The controversial rezoning case of 23 acres along West Cone Boulevard is scheduled to come before the Greensboro Zoning Commission on Monday, Oct. 19.

The meeting begins at 5:30 p.m. and this rezoning case is the first case on the agenda, so it should be heard shortly after the meeting starts.

The request from the Koury Corporation is to rezone the 23.3 acres from Residential Single-Family-3 (R-3) and Residential Single-Family-5 (R-5) to Conditional District Residential Multifamily-26 (CD-RM-26). Koury has said the plan is to build an upscale apartment community on the property.

The CD-RM-26 zoning would allow closes to 600 apartments to be built, but the Traffic impact Study was done for 531 apartments, which indicates 531 would be the maximum Koury is considering and that would be a density of about 23 units per acre.

The adjacent neighborhoods have organized in opposition and some of those neighbors have hired Greensboro attorney Don Vaughan, a former member of the Greensboro City Council and a former state senator, to represent them.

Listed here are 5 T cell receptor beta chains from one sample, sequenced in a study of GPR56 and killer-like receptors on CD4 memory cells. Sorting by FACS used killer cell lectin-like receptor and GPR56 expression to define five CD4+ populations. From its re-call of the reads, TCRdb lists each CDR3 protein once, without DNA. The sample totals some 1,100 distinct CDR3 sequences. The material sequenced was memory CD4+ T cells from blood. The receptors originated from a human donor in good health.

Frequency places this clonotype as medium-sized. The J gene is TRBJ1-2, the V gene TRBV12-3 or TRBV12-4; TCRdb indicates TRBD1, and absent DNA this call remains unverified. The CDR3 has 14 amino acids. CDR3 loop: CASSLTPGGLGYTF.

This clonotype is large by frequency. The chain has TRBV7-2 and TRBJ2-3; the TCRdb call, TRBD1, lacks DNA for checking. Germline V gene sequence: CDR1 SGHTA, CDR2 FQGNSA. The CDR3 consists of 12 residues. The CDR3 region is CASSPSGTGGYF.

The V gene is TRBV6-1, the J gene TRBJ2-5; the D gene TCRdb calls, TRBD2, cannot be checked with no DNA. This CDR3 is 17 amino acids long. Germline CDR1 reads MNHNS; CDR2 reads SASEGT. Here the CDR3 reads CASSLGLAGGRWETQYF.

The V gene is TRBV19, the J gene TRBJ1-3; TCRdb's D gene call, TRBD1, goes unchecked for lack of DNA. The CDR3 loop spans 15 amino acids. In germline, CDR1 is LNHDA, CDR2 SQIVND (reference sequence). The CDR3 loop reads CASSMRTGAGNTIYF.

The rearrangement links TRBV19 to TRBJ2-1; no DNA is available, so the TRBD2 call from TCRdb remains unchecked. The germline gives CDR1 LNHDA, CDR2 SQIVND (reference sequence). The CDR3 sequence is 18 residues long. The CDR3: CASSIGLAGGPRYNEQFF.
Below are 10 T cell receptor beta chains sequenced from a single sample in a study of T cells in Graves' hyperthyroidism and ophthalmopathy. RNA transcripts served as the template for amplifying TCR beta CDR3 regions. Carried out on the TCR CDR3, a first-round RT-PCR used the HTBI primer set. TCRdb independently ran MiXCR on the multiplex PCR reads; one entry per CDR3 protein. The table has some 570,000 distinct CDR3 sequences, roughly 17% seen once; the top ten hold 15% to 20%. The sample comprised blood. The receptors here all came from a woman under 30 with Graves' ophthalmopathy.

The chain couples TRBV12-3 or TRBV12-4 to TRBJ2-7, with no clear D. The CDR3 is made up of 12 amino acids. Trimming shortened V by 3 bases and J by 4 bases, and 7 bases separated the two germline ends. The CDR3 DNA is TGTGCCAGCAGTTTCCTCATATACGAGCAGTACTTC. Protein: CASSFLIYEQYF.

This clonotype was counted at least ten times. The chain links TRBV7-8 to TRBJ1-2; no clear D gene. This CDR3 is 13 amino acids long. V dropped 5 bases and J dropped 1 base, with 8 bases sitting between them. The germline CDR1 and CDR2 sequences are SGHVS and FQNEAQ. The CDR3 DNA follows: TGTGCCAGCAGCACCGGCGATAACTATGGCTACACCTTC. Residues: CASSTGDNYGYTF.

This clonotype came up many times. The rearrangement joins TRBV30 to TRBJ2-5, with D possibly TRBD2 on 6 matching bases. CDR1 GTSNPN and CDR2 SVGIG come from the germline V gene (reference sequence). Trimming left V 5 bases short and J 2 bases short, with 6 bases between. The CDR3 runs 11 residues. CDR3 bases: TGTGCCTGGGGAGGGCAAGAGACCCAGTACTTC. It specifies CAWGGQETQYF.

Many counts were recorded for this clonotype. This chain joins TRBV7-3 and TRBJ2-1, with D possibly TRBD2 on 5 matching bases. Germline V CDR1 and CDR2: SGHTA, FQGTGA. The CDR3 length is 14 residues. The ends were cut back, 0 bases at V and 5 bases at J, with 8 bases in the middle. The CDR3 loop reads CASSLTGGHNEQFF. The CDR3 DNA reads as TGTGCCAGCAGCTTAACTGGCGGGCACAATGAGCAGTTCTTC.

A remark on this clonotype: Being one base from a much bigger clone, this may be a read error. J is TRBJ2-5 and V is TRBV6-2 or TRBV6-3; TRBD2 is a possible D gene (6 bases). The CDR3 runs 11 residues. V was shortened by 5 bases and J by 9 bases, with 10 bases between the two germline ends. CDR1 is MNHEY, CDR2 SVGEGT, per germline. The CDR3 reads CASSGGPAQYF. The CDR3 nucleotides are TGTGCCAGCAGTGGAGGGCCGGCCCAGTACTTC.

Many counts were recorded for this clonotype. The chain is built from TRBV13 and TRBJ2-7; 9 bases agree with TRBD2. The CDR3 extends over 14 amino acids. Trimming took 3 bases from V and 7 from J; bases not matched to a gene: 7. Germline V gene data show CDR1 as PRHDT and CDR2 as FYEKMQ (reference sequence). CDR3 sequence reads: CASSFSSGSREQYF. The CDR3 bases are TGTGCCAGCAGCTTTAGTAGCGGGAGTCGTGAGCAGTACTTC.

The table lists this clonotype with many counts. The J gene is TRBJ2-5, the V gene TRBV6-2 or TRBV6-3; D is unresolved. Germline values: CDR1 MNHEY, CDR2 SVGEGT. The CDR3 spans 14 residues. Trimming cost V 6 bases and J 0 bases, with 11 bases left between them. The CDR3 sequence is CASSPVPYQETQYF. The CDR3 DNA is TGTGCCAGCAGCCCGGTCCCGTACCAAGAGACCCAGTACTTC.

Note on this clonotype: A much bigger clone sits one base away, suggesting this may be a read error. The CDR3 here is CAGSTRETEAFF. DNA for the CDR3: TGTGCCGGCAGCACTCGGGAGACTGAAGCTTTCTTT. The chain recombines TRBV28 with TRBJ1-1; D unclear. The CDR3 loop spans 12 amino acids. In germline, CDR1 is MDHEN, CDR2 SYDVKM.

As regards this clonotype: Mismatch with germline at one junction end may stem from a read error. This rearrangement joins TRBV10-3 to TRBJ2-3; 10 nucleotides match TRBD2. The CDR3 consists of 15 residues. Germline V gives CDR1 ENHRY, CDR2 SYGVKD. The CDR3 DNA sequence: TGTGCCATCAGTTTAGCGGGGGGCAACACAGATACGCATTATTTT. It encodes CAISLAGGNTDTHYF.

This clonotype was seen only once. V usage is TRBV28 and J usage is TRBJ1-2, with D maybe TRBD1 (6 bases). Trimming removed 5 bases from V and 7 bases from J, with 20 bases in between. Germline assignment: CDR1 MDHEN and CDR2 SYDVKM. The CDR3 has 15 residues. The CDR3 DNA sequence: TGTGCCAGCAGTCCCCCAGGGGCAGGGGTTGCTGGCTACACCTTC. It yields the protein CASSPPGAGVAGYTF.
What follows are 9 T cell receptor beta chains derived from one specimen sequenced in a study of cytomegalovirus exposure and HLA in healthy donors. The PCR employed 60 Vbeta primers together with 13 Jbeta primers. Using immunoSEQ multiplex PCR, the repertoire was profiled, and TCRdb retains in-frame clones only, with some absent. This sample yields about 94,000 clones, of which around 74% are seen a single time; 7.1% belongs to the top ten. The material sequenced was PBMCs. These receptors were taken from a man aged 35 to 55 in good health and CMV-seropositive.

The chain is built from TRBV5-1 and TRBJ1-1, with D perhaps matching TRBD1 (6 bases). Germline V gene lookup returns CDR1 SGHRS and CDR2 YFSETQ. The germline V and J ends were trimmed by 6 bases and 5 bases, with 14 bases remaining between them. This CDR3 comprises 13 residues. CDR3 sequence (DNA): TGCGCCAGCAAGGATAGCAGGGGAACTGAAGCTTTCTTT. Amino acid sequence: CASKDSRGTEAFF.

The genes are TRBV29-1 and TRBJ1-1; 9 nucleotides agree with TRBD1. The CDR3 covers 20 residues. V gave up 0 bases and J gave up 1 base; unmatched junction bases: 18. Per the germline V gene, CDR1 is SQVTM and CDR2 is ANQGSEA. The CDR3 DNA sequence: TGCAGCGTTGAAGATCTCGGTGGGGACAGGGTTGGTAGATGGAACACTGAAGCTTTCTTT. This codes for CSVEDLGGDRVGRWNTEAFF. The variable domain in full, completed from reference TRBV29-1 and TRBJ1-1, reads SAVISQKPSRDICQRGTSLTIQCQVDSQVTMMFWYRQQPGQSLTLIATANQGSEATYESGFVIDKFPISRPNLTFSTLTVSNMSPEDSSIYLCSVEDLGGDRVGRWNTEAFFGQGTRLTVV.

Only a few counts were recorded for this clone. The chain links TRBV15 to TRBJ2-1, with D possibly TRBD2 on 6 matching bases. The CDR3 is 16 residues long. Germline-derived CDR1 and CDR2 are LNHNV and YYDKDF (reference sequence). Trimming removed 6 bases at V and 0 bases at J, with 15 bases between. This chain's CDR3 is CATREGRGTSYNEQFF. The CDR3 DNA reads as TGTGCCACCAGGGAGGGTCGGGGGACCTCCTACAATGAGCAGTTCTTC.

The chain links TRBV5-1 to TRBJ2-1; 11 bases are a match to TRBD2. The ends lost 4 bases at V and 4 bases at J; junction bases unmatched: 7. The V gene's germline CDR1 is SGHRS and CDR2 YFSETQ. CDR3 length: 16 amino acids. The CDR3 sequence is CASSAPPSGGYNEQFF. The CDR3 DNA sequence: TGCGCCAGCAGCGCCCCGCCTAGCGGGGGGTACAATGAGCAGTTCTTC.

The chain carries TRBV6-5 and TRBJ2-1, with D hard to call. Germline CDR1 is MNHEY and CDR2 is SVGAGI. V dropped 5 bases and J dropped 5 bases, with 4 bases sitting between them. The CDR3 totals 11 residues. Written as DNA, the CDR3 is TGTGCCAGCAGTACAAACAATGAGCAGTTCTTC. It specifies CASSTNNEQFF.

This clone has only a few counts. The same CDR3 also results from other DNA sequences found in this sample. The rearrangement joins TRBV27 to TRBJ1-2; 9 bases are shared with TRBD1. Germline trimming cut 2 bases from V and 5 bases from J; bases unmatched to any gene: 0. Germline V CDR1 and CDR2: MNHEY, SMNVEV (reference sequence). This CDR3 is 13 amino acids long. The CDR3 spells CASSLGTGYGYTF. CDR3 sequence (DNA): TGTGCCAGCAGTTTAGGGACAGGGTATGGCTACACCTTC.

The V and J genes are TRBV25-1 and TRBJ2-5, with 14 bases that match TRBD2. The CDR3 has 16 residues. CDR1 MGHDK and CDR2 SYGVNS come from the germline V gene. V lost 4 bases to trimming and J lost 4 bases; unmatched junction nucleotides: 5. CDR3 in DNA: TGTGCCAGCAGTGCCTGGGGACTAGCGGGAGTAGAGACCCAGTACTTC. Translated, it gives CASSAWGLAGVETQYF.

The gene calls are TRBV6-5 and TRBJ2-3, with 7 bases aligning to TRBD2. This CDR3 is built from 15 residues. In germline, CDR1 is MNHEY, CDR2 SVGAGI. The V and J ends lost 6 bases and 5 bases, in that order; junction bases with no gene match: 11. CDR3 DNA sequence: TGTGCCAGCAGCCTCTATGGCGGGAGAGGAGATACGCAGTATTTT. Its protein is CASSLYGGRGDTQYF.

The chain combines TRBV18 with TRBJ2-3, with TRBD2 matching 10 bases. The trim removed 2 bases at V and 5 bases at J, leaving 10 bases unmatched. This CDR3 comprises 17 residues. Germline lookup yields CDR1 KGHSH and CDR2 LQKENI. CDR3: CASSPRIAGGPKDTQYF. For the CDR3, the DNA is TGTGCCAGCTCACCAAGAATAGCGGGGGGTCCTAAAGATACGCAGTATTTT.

Vaughan said, “The primary problems with the development are one the density; two the height; and three the traffic.”

Vaughan said, “It’s simply not a good location for that many units.”

Vaughan noted that the proposed development is surrounded by single-family neighborhoods with thousands of homeowners whose property values would be affected.

He added, “The setbacks are not what they should be.”

He said that Koury had offered some increased buffers but they were not close to what the neighbors wanted to see.

Vaughan said, “It’s mainly about density.” But he added that under the current conditions the height of the buildings was five stories, which was a concern to many of the homeowners, particularly those adjacent to the property.

Vaughan noted that having the meeting held virtually was a big disadvantage to the opponents. He said, “They have been very active and have over 3,000 names on a petition.”

Vaughan said about meeting virtually, “It’s an interesting situation.” He said there was a big difference between having several hundred people fill the Council Chambers for the Zoning Commission meeting and having several hundred people watching a Zoom meeting.